Well, here they come and they’re all around me. And they’re even standing on a little ledge on top of where I’m looking up at them. They don’t see me. Oh they run here. They run there. I don’t know how long I lay there, it seemed like an eternity and pretty soon they withdrew. After I was pretty sure they were gone – the majority of them, cause I figured I could kill one or two if I had to, but with all of them I wouldn’t have a chance – I got out of there as fast as I could.  

When I got back up to the poker game warrant officer Hall says “Well, goddamn. It sure took you a long fucking time to get them.”

I said “Yeah, well there was a bit of a problem.”

“Bit of a problem?”

And so I set the bottles on the table and I say  “The Captain down there made you a present of these.”

He says “A present? You don’t know what the shit you’re talking about. You really are drunk.”

And then I explained the whole story and they laughed their ass off. They thought it was funny as could be.

Oh, by the way, this Harry Probst Van Osdale deal that I mentioned earlier… the guy that lived in the same tent that I did. He was going with Sinclair Lewis’s daughter and he was writing to her, but he didn’t know what to write or what to say, so he asked me if I would write her. Boy, I really wrote her. I wrote her flowery letters and really told her how Harry was doing in the war, but like it was Harry. And Harry would copy them and send them to her. So, I thought that that was kind of interesting.



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View story at Medium.com

Don’t forget about the dogs.

My mother had an extensive collection of table decorations. A hope chest in the dining room held stacks of linens including tablecloths, lace overlays, placemats and napkins. There was also an absurd amount of napkin rings. At least one variety for every major holiday, and several seasonal selections as well. She adored this collection and I can’t ever remember seeing her six-seat dining room table bare. She justified her ever growing collection by her insistence upon hosting all holiday family dinners. For these occasions, the best of the best adorned the table along with copious amounts of artery-clogging food. My mother never ate much other than meat, prefering to chew on everyone’s left over bones and smoke her Virginia Slims on the back patio.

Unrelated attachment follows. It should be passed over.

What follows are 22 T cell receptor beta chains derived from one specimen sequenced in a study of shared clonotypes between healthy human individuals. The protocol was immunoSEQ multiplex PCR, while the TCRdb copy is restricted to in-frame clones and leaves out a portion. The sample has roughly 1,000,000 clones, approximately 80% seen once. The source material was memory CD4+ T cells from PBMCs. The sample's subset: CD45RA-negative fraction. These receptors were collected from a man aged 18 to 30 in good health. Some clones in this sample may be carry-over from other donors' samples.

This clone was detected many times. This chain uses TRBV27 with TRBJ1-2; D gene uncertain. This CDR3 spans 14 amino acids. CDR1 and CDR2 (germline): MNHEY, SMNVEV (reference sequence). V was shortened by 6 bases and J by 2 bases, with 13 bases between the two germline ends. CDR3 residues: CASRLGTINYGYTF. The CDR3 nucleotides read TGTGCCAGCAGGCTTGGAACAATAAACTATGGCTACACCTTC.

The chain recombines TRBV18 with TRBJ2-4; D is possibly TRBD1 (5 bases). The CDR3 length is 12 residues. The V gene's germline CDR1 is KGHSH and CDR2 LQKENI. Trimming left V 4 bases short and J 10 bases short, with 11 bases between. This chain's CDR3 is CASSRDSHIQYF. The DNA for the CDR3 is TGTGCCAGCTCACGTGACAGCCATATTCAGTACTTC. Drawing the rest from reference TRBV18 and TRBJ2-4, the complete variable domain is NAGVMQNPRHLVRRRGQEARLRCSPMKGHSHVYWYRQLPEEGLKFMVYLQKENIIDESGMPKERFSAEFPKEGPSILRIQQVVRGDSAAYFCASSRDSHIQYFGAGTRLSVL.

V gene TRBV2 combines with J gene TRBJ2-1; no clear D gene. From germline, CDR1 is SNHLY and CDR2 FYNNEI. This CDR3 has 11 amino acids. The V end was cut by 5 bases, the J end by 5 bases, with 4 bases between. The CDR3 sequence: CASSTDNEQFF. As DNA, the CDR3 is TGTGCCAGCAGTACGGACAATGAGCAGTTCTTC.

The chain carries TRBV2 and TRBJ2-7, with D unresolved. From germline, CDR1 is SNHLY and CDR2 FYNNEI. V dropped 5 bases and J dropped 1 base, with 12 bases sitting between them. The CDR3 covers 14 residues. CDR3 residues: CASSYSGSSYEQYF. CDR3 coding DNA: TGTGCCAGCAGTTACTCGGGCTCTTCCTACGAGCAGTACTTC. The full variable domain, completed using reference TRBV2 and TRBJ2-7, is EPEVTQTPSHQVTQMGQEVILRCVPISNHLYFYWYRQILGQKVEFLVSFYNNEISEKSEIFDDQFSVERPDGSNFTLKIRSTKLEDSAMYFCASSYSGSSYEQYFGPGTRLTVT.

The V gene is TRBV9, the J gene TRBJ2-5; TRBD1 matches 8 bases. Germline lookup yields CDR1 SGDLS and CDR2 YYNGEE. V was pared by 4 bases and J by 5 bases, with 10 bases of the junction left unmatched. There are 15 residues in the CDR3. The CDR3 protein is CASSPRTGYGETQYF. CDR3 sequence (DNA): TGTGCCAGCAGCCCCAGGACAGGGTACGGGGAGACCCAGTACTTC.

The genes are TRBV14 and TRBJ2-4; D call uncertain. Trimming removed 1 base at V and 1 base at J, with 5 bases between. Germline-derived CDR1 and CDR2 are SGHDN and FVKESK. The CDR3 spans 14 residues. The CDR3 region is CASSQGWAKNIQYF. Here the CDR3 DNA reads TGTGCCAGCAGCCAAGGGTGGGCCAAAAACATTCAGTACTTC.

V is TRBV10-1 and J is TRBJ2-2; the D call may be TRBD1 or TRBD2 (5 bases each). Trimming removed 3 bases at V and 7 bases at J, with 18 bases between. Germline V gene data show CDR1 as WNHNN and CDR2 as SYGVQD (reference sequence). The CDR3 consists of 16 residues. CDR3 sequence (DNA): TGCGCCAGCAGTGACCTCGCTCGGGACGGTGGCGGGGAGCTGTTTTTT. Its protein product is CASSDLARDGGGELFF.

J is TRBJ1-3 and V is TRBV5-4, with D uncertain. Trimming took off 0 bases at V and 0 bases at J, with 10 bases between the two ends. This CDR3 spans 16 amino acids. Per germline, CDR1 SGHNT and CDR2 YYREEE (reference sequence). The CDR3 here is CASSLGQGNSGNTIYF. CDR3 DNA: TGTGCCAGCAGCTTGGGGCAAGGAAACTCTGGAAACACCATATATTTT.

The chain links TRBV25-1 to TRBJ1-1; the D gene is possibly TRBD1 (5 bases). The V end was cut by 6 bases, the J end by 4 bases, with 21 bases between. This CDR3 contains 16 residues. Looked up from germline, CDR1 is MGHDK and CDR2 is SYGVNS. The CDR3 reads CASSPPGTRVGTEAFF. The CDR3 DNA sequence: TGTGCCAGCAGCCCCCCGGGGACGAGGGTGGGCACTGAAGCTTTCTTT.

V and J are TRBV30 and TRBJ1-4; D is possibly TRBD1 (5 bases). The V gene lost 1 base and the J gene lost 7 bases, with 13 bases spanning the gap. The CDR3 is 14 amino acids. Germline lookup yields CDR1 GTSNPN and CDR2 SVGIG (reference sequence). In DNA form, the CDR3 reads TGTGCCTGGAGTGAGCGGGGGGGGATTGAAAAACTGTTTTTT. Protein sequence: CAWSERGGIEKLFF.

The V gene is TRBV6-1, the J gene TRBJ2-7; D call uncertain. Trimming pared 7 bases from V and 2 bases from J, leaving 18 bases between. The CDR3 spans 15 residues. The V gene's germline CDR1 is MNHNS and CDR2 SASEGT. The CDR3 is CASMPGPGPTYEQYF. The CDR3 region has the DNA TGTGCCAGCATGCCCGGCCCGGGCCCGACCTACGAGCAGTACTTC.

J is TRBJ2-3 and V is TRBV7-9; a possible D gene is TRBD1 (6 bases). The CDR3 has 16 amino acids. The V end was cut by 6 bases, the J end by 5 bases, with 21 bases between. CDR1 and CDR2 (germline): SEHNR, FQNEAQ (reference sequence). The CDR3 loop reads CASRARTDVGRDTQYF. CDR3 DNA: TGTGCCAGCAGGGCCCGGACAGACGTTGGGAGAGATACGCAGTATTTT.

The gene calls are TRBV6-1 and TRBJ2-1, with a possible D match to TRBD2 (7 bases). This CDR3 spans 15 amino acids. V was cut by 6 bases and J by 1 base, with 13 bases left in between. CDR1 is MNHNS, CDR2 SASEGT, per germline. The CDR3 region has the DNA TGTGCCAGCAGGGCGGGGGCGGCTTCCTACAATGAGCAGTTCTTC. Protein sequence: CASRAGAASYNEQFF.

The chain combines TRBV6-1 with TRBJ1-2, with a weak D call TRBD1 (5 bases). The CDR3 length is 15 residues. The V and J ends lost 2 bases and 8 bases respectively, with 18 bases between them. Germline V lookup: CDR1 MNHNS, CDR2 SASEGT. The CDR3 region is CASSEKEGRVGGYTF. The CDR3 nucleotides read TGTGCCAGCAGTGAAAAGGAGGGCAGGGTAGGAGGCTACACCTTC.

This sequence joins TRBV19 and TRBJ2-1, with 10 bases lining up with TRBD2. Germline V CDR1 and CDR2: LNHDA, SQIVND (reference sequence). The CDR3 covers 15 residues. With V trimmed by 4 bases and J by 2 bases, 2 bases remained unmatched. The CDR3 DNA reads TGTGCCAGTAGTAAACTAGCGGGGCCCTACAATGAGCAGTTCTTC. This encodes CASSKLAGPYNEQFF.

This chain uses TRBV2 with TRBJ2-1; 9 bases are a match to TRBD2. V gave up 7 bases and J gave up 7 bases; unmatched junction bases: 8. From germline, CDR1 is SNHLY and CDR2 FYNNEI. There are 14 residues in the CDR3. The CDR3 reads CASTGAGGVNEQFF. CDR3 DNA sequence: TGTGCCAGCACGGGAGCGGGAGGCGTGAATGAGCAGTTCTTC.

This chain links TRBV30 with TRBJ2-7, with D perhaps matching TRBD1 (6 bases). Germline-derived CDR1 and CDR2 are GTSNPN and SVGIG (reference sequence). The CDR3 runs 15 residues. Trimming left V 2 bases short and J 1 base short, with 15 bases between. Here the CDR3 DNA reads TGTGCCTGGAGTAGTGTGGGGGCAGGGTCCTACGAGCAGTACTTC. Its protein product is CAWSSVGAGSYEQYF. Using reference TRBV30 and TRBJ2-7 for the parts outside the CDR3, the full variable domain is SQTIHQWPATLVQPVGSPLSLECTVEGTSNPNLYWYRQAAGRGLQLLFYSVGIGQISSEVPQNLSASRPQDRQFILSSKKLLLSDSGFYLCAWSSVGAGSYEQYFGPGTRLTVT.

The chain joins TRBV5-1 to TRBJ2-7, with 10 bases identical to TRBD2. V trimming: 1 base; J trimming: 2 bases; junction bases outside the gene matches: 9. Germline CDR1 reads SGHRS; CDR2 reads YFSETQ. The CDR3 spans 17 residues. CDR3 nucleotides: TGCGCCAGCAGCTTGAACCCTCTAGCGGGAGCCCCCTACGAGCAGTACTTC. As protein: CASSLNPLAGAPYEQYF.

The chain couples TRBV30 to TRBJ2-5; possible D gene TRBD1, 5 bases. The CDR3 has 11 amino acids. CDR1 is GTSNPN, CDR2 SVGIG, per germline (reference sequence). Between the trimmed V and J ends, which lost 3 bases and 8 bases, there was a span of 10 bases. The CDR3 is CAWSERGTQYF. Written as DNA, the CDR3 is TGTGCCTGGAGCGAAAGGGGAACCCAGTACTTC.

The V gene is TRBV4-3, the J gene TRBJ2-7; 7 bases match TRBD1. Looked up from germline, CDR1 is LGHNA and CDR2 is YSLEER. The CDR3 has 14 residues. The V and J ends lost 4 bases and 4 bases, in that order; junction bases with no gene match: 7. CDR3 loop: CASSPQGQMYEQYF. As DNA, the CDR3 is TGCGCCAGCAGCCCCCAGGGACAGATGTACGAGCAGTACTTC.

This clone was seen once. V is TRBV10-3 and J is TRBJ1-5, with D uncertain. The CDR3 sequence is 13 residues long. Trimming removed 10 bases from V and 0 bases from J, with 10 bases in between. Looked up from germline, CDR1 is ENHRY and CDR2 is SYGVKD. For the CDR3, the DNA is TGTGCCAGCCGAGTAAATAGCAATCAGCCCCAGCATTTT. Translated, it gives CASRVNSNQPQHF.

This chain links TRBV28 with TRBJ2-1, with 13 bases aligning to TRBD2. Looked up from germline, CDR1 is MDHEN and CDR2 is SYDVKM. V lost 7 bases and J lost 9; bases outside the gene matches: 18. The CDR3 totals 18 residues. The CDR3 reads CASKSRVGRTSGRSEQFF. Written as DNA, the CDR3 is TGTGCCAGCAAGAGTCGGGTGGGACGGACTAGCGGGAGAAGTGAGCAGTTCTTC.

Setting up for these occasions caused a lot of stress in her home. More often than not a screaming match would ensue in which my mother would threaten Julie, her partner, and I with violence if we “wouldn’t get off our lazy asses to help.” I can remember one Easter Sunday when she wanted the extra folding chairs taken down from the attic immediately. When both Julie and I showed little urgency over the matter, my mother retrieved her .38 pistol and began wildly waving it around. Needless to say we got the chairs from the attic, whispering to one another about how crazy she was, but never taking it very seriously. It’s strange how quickly we normalized such irrational behavior.

It’s been a few weeks since my last experimental session with MDMA and the insights are still continuing to unfold. Life hasn’t been all rainbows and cupcakes no matter how much I wish this were the case at times. There is more balance though, and I’ve noticed that my reactions to situations aren’t as immediate as they have been in the past. I’ve been actively trying to maintain a state of openness. I keep reminding myself of the limitation of expectation. As much as I discovered and processed during the experimental sessions, things are continuing to be revealed to me.

For the last few years I’ve struggled with an ongoing uncomfortable situation. It’s hard for me to pinpoint exactly when it started but it’s become a daily struggle. I love dogs. I’ve always had a dog as a pet, and usually more than one. I have rescued several dogs off the streets here in New Orleans and helped them to find homes. We currently have three of these rescue dogs. Our dogs are well behaved for the most part although the youngest has a lot of energy. When I get home, especially if I am by myself, the youngest of the dogs is extremely excited to greet me. I can often hear her nails (along with the other two) hitting the wooden floors inside as I approach the door. Occasionally she will bark with excited frenzy upon my arrival. This creates a horrible trepidation inside of me. I cannot stand the feeling I experience. If I know that Andy will be home soon, I will often drive around the neighborhood waiting for him to get inside before I go home. It has become a strange reaction that I’ve normalized enough to live with.